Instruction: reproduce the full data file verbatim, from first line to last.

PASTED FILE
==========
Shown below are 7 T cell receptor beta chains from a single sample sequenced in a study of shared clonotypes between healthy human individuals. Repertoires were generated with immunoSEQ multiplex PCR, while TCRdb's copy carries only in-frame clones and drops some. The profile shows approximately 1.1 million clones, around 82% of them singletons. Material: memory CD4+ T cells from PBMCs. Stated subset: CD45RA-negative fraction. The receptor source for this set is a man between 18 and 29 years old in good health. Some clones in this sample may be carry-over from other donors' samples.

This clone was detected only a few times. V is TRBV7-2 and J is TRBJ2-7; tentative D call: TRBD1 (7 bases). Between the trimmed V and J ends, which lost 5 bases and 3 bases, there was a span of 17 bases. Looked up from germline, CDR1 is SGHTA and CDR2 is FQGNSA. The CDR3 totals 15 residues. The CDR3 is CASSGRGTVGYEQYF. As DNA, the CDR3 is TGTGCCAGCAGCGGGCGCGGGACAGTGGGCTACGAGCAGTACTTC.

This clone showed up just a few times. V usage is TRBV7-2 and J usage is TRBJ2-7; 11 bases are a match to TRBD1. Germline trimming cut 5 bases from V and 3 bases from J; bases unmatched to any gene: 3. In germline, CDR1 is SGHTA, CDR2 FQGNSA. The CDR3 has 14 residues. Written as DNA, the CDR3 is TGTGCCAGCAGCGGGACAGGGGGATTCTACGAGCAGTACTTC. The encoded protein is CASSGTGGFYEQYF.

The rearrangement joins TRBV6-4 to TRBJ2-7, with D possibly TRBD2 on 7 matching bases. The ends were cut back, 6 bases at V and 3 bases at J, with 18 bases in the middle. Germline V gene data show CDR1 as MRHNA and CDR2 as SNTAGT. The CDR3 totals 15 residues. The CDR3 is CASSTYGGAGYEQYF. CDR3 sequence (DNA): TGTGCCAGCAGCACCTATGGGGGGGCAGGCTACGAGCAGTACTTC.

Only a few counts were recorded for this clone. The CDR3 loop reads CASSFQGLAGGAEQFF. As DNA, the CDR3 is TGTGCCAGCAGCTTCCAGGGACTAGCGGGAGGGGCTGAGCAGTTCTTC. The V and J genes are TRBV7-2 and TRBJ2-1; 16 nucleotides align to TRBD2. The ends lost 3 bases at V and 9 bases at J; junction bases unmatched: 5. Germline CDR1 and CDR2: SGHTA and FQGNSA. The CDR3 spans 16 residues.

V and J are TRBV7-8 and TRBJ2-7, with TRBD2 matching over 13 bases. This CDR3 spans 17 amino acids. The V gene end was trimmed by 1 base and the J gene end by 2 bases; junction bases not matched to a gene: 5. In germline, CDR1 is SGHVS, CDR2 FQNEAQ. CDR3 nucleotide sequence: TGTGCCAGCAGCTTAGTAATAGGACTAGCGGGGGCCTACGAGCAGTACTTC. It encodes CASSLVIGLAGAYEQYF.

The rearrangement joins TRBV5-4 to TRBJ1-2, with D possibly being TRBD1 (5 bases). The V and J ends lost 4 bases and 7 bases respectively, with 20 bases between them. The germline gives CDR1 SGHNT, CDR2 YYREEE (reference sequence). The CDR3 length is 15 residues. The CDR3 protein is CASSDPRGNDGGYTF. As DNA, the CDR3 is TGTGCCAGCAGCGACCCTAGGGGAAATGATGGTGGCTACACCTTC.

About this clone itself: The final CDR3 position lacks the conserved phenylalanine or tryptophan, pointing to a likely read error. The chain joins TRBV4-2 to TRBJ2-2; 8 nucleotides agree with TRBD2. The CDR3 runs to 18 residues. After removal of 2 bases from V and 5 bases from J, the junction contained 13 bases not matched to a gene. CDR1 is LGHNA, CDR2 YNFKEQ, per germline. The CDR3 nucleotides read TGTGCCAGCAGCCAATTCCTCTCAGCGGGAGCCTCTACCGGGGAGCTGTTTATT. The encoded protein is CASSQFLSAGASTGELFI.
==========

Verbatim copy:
Shown below are 7 T cell receptor beta chains from a single sample sequenced in a study of shared clonotypes between healthy human individuals. Repertoires were generated with immunoSEQ multiplex PCR, while TCRdb's copy carries only in-frame clones and drops some. The profile shows approximately 1.1 million clones, around 82% of them singletons. Material: memory CD4+ T cells from PBMCs. Stated subset: CD45RA-negative fraction. The receptor source for this set is a man between 18 and 29 years old in good health. Some clones in this sample may be carry-over from other donors' samples.

This clone was detected only a few times. V is TRBV7-2 and J is TRBJ2-7; tentative D call: TRBD1 (7 bases). Between the trimmed V and J ends, which lost 5 bases and 3 bases, there was a span of 17 bases. Looked up from germline, CDR1 is SGHTA and CDR2 is FQGNSA. The CDR3 totals 15 residues. The CDR3 is CASSGRGTVGYEQYF. As DNA, the CDR3 is TGTGCCAGCAGCGGGCGCGGGACAGTGGGCTACGAGCAGTACTTC.

This clone showed up just a few times. V usage is TRBV7-2 and J usage is TRBJ2-7; 11 bases are a match to TRBD1. Germline trimming cut 5 bases from V and 3 bases from J; bases unmatched to any gene: 3. In germline, CDR1 is SGHTA, CDR2 FQGNSA. The CDR3 has 14 residues. Written as DNA, the CDR3 is TGTGCCAGCAGCGGGACAGGGGGATTCTACGAGCAGTACTTC. The encoded protein is CASSGTGGFYEQYF.

The rearrangement joins TRBV6-4 to TRBJ2-7, with D possibly TRBD2 on 7 matching bases. The ends were cut back, 6 bases at V and 3 bases at J, with 18 bases in the middle. Germline V gene data show CDR1 as MRHNA and CDR2 as SNTAGT. The CDR3 totals 15 residues. The CDR3 is CASSTYGGAGYEQYF. CDR3 sequence (DNA): TGTGCCAGCAGCACCTATGGGGGGGCAGGCTACGAGCAGTACTTC.

Only a few counts were recorded for this clone. The CDR3 loop reads CASSFQGLAGGAEQFF. As DNA, the CDR3 is TGTGCCAGCAGCTTCCAGGGACTAGCGGGAGGGGCTGAGCAGTTCTTC. The V and J genes are TRBV7-2 and TRBJ2-1; 16 nucleotides align to TRBD2. The ends lost 3 bases at V and 9 bases at J; junction bases unmatched: 5. Germline CDR1 and CDR2: SGHTA and FQGNSA. The CDR3 spans 16 residues.

V and J are TRBV7-8 and TRBJ2-7, with TRBD2 matching over 13 bases. This CDR3 spans 17 amino acids. The V gene end was trimmed by 1 base and the J gene end by 2 bases; junction bases not matched to a gene: 5. In germline, CDR1 is SGHVS, CDR2 FQNEAQ. CDR3 nucleotide sequence: TGTGCCAGCAGCTTAGTAATAGGACTAGCGGGGGCCTACGAGCAGTACTTC. It encodes CASSLVIGLAGAYEQYF.

The rearrangement joins TRBV5-4 to TRBJ1-2, with D possibly being TRBD1 (5 bases). The V and J ends lost 4 bases and 7 bases respectively, with 20 bases between them. The germline gives CDR1 SGHNT, CDR2 YYREEE (reference sequence). The CDR3 length is 15 residues. The CDR3 protein is CASSDPRGNDGGYTF. As DNA, the CDR3 is TGTGCCAGCAGCGACCCTAGGGGAAATGATGGTGGCTACACCTTC.

About this clone itself: The final CDR3 position lacks the conserved phenylalanine or tryptophan, pointing to a likely read error. The chain joins TRBV4-2 to TRBJ2-2; 8 nucleotides agree with TRBD2. The CDR3 runs to 18 residues. After removal of 2 bases from V and 5 bases from J, the junction contained 13 bases not matched to a gene. CDR1 is LGHNA, CDR2 YNFKEQ, per germline. The CDR3 nucleotides read TGTGCCAGCAGCCAATTCCTCTCAGCGGGAGCCTCTACCGGGGAGCTGTTTATT. The encoded protein is CASSQFLSAGASTGELFI.